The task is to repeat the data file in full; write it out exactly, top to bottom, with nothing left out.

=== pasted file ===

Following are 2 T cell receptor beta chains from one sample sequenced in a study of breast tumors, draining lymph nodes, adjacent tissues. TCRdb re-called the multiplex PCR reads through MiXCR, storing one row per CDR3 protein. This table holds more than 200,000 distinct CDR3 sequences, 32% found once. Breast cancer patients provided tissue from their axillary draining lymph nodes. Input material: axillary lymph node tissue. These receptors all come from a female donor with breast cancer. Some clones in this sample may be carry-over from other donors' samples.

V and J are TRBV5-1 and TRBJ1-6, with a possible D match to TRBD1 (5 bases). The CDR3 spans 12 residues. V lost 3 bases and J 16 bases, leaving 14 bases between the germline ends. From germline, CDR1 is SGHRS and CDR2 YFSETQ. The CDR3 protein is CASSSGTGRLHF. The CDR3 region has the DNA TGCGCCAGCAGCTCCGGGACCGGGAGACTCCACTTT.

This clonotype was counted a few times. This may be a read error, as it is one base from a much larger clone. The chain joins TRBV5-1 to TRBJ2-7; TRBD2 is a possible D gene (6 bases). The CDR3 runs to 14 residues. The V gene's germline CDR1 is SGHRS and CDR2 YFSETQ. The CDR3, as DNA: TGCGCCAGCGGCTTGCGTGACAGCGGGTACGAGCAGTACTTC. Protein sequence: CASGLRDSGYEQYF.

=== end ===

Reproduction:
Following are 2 T cell receptor beta chains from one sample sequenced in a study of breast tumors, draining lymph nodes, adjacent tissues. TCRdb re-called the multiplex PCR reads through MiXCR, storing one row per CDR3 protein. This table holds more than 200,000 distinct CDR3 sequences, 32% found once. Breast cancer patients provided tissue from their axillary draining lymph nodes. Input material: axillary lymph node tissue. These receptors all come from a female donor with breast cancer. Some clones in this sample may be carry-over from other donors' samples.

V and J are TRBV5-1 and TRBJ1-6, with a possible D match to TRBD1 (5 bases). The CDR3 spans 12 residues. V lost 3 bases and J 16 bases, leaving 14 bases between the germline ends. From germline, CDR1 is SGHRS and CDR2 YFSETQ. The CDR3 protein is CASSSGTGRLHF. The CDR3 region has the DNA TGCGCCAGCAGCTCCGGGACCGGGAGACTCCACTTT.

This clonotype was counted a few times. This may be a read error, as it is one base from a much larger clone. The chain joins TRBV5-1 to TRBJ2-7; TRBD2 is a possible D gene (6 bases). The CDR3 runs to 14 residues. The V gene's germline CDR1 is SGHRS and CDR2 YFSETQ. The CDR3, as DNA: TGCGCCAGCGGCTTGCGTGACAGCGGGTACGAGCAGTACTTC. Protein sequence: CASGLRDSGYEQYF.